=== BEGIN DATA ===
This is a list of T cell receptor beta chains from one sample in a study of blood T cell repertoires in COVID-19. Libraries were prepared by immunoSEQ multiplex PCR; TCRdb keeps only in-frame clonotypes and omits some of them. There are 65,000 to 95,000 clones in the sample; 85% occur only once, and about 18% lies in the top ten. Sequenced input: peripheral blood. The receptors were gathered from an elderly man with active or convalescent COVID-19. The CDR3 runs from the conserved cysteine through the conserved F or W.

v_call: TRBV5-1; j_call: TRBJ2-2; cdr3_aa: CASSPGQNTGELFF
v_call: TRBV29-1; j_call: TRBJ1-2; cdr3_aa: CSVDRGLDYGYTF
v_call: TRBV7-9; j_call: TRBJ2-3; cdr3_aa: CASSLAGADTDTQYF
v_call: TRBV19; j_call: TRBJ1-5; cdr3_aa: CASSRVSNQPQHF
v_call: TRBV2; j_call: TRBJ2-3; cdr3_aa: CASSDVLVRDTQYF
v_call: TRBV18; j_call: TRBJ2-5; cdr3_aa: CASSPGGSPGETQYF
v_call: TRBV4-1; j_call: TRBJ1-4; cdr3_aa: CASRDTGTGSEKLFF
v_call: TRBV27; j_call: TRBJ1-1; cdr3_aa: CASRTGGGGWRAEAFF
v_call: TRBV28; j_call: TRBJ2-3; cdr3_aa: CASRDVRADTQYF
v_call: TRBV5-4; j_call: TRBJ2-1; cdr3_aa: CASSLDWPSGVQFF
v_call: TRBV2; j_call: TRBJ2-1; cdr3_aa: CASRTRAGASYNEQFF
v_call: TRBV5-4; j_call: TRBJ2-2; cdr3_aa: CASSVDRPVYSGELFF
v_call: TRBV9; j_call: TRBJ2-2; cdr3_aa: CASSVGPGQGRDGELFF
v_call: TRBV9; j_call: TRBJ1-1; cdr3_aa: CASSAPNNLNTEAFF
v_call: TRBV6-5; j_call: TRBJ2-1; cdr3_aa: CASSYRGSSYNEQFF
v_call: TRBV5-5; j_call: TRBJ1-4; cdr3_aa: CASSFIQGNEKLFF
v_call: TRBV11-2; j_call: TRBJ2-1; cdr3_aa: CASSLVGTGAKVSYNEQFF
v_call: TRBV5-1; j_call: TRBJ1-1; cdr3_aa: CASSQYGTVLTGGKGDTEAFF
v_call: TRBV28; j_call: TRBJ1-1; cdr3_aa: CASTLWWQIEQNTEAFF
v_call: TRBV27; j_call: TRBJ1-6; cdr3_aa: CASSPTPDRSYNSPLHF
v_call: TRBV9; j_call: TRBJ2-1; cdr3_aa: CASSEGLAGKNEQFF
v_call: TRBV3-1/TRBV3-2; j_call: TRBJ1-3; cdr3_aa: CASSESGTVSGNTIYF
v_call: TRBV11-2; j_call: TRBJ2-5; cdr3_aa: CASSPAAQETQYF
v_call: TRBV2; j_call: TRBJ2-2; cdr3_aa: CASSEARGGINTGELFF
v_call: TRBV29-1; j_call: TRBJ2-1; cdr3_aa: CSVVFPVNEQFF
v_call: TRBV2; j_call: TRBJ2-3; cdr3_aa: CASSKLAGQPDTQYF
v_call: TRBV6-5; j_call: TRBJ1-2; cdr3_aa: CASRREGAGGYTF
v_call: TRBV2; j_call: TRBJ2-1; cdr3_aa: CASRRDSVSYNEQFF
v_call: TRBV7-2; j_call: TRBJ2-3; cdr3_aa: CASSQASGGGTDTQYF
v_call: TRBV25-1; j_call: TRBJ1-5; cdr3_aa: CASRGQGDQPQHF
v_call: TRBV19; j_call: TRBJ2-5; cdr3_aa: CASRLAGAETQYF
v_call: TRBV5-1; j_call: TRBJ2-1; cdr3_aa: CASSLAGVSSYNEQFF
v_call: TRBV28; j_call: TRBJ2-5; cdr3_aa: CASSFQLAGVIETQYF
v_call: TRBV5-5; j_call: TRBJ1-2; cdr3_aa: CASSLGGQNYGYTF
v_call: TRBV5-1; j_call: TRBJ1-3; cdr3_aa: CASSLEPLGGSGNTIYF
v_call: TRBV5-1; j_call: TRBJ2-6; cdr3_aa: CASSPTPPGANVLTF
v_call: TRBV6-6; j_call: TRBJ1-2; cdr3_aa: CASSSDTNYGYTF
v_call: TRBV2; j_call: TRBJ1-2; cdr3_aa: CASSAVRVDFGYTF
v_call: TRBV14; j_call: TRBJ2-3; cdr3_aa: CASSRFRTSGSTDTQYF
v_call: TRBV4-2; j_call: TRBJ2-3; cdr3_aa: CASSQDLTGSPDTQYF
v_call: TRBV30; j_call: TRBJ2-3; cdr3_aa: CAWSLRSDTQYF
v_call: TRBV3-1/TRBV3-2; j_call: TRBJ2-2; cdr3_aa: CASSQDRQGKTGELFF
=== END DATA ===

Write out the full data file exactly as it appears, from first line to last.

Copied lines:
This is a list of T cell receptor beta chains from one sample in a study of blood T cell repertoires in COVID-19. Libraries were prepared by immunoSEQ multiplex PCR; TCRdb keeps only in-frame clonotypes and omits some of them. There are 65,000 to 95,000 clones in the sample; 85% occur only once, and about 18% lies in the top ten. Sequenced input: peripheral blood. The receptors were gathered from an elderly man with active or convalescent COVID-19. The CDR3 runs from the conserved cysteine through the conserved F or W.

v_call: TRBV5-1; j_call: TRBJ2-2; cdr3_aa: CASSPGQNTGELFF
v_call: TRBV29-1; j_call: TRBJ1-2; cdr3_aa: CSVDRGLDYGYTF
v_call: TRBV7-9; j_call: TRBJ2-3; cdr3_aa: CASSLAGADTDTQYF
v_call: TRBV19; j_call: TRBJ1-5; cdr3_aa: CASSRVSNQPQHF
v_call: TRBV2; j_call: TRBJ2-3; cdr3_aa: CASSDVLVRDTQYF
v_call: TRBV18; j_call: TRBJ2-5; cdr3_aa: CASSPGGSPGETQYF
v_call: TRBV4-1; j_call: TRBJ1-4; cdr3_aa: CASRDTGTGSEKLFF
v_call: TRBV27; j_call: TRBJ1-1; cdr3_aa: CASRTGGGGWRAEAFF
v_call: TRBV28; j_call: TRBJ2-3; cdr3_aa: CASRDVRADTQYF
v_call: TRBV5-4; j_call: TRBJ2-1; cdr3_aa: CASSLDWPSGVQFF
v_call: TRBV2; j_call: TRBJ2-1; cdr3_aa: CASRTRAGASYNEQFF
v_call: TRBV5-4; j_call: TRBJ2-2; cdr3_aa: CASSVDRPVYSGELFF
v_call: TRBV9; j_call: TRBJ2-2; cdr3_aa: CASSVGPGQGRDGELFF
v_call: TRBV9; j_call: TRBJ1-1; cdr3_aa: CASSAPNNLNTEAFF
v_call: TRBV6-5; j_call: TRBJ2-1; cdr3_aa: CASSYRGSSYNEQFF
v_call: TRBV5-5; j_call: TRBJ1-4; cdr3_aa: CASSFIQGNEKLFF
v_call: TRBV11-2; j_call: TRBJ2-1; cdr3_aa: CASSLVGTGAKVSYNEQFF
v_call: TRBV5-1; j_call: TRBJ1-1; cdr3_aa: CASSQYGTVLTGGKGDTEAFF
v_call: TRBV28; j_call: TRBJ1-1; cdr3_aa: CASTLWWQIEQNTEAFF
v_call: TRBV27; j_call: TRBJ1-6; cdr3_aa: CASSPTPDRSYNSPLHF
v_call: TRBV9; j_call: TRBJ2-1; cdr3_aa: CASSEGLAGKNEQFF
v_call: TRBV3-1/TRBV3-2; j_call: TRBJ1-3; cdr3_aa: CASSESGTVSGNTIYF
v_call: TRBV11-2; j_call: TRBJ2-5; cdr3_aa: CASSPAAQETQYF
v_call: TRBV2; j_call: TRBJ2-2; cdr3_aa: CASSEARGGINTGELFF
v_call: TRBV29-1; j_call: TRBJ2-1; cdr3_aa: CSVVFPVNEQFF
v_call: TRBV2; j_call: TRBJ2-3; cdr3_aa: CASSKLAGQPDTQYF
v_call: TRBV6-5; j_call: TRBJ1-2; cdr3_aa: CASRREGAGGYTF
v_call: TRBV2; j_call: TRBJ2-1; cdr3_aa: CASRRDSVSYNEQFF
v_call: TRBV7-2; j_call: TRBJ2-3; cdr3_aa: CASSQASGGGTDTQYF
v_call: TRBV25-1; j_call: TRBJ1-5; cdr3_aa: CASRGQGDQPQHF
v_call: TRBV19; j_call: TRBJ2-5; cdr3_aa: CASRLAGAETQYF
v_call: TRBV5-1; j_call: TRBJ2-1; cdr3_aa: CASSLAGVSSYNEQFF
v_call: TRBV28; j_call: TRBJ2-5; cdr3_aa: CASSFQLAGVIETQYF
v_call: TRBV5-5; j_call: TRBJ1-2; cdr3_aa: CASSLGGQNYGYTF
v_call: TRBV5-1; j_call: TRBJ1-3; cdr3_aa: CASSLEPLGGSGNTIYF
v_call: TRBV5-1; j_call: TRBJ2-6; cdr3_aa: CASSPTPPGANVLTF
v_call: TRBV6-6; j_call: TRBJ1-2; cdr3_aa: CASSSDTNYGYTF
v_call: TRBV2; j_call: TRBJ1-2; cdr3_aa: CASSAVRVDFGYTF
v_call: TRBV14; j_call: TRBJ2-3; cdr3_aa: CASSRFRTSGSTDTQYF
v_call: TRBV4-2; j_call: TRBJ2-3; cdr3_aa: CASSQDLTGSPDTQYF
v_call: TRBV30; j_call: TRBJ2-3; cdr3_aa: CAWSLRSDTQYF
v_call: TRBV3-1/TRBV3-2; j_call: TRBJ2-2; cdr3_aa: CASSQDRQGKTGELFF